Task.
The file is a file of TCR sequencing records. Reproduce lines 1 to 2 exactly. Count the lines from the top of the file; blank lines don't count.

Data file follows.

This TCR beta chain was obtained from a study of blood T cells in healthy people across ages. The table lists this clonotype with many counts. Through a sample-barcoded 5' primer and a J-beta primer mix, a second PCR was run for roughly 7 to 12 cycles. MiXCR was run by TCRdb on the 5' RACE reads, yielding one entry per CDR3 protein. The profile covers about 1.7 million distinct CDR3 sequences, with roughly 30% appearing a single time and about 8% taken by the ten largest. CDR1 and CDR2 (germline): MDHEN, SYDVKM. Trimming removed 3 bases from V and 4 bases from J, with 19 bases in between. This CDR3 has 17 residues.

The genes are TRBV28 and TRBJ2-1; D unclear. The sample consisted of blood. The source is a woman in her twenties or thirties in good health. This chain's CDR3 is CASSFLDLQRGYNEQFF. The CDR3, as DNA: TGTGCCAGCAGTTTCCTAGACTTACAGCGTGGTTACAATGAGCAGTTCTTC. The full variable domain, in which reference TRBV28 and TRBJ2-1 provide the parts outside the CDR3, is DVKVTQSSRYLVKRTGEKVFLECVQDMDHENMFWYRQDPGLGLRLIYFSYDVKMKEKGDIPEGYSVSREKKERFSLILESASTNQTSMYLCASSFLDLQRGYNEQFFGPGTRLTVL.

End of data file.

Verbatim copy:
This TCR beta chain was obtained from a study of blood T cells in healthy people across ages. The table lists this clonotype with many counts. Through a sample-barcoded 5' primer and a J-beta primer mix, a second PCR was run for roughly 7 to 12 cycles. MiXCR was run by TCRdb on the 5' RACE reads, yielding one entry per CDR3 protein. The profile covers about 1.7 million distinct CDR3 sequences, with roughly 30% appearing a single time and about 8% taken by the ten largest. CDR1 and CDR2 (germline): MDHEN, SYDVKM. Trimming removed 3 bases from V and 4 bases from J, with 19 bases in between. This CDR3 has 17 residues.

The genes are TRBV28 and TRBJ2-1; D unclear. The sample consisted of blood. The source is a woman in her twenties or thirties in good health. This chain's CDR3 is CASSFLDLQRGYNEQFF. The CDR3, as DNA: TGTGCCAGCAGTTTCCTAGACTTACAGCGTGGTTACAATGAGCAGTTCTTC. The full variable domain, in which reference TRBV28 and TRBJ2-1 provide the parts outside the CDR3, is DVKVTQSSRYLVKRTGEKVFLECVQDMDHENMFWYRQDPGLGLRLIYFSYDVKMKEKGDIPEGYSVSREKKERFSLILESASTNQTSMYLCASSFLDLQRGYNEQFFGPGTRLTVL.